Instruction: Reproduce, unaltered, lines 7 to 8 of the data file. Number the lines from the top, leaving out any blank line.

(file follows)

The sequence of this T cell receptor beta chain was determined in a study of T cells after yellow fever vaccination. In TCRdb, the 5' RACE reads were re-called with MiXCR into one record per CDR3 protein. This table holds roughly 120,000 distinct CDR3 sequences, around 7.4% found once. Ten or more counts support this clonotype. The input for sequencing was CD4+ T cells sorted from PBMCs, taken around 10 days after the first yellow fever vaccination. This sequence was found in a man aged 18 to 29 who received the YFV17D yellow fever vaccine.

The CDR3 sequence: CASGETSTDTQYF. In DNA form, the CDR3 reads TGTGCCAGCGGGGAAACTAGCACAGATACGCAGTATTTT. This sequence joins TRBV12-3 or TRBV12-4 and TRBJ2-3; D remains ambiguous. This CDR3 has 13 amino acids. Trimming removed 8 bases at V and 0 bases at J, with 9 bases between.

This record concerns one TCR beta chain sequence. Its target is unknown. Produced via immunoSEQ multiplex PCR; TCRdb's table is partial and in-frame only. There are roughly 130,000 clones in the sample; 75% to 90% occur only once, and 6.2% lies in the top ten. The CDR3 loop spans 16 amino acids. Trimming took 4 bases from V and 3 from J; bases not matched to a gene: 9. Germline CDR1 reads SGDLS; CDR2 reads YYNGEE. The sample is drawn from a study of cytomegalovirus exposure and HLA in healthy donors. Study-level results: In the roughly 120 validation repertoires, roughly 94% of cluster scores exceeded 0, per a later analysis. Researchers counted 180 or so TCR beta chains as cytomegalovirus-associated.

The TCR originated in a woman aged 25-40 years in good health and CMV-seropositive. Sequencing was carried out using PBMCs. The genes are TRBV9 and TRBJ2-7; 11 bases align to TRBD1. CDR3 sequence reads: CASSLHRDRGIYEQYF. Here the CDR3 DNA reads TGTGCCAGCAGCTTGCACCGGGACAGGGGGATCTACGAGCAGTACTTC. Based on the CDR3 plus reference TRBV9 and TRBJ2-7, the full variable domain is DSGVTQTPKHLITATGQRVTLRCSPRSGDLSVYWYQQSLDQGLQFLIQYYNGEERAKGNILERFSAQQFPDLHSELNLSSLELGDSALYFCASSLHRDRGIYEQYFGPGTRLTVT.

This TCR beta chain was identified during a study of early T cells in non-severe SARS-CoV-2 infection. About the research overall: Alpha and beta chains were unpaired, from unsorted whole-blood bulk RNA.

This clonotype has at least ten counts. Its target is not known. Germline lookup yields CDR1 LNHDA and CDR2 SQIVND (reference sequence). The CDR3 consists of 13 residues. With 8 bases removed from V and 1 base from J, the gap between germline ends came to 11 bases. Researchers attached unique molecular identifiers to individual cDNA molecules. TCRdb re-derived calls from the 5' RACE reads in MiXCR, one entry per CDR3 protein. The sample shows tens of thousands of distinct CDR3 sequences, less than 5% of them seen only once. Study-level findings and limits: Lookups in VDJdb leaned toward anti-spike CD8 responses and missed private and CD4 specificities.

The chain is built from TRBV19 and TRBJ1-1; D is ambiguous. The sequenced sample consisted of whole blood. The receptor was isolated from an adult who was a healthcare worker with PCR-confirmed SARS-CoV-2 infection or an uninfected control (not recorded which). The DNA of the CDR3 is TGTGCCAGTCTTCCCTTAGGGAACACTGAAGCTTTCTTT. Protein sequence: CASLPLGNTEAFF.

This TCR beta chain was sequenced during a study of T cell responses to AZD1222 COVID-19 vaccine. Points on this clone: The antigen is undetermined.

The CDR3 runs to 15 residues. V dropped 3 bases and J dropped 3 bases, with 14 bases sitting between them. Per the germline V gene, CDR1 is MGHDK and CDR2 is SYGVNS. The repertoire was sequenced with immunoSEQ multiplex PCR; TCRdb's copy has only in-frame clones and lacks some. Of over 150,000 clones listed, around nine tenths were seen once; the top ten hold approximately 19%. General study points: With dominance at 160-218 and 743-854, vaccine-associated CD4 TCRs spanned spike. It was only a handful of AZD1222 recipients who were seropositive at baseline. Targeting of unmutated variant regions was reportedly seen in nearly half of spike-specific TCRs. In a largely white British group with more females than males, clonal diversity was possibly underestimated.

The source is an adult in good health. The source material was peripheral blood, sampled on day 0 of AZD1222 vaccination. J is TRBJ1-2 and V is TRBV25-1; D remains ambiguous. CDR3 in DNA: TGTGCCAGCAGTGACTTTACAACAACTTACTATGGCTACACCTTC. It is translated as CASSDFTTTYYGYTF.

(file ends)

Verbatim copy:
The chain is built from TRBV19 and TRBJ1-1; D is ambiguous. The sequenced sample consisted of whole blood. The receptor was isolated from an adult who was a healthcare worker with PCR-confirmed SARS-CoV-2 infection or an uninfected control (not recorded which). The DNA of the CDR3 is TGTGCCAGTCTTCCCTTAGGGAACACTGAAGCTTTCTTT. Protein sequence: CASLPLGNTEAFF.

This TCR beta chain was sequenced during a study of T cell responses to AZD1222 COVID-19 vaccine. Points on this clone: The antigen is undetermined.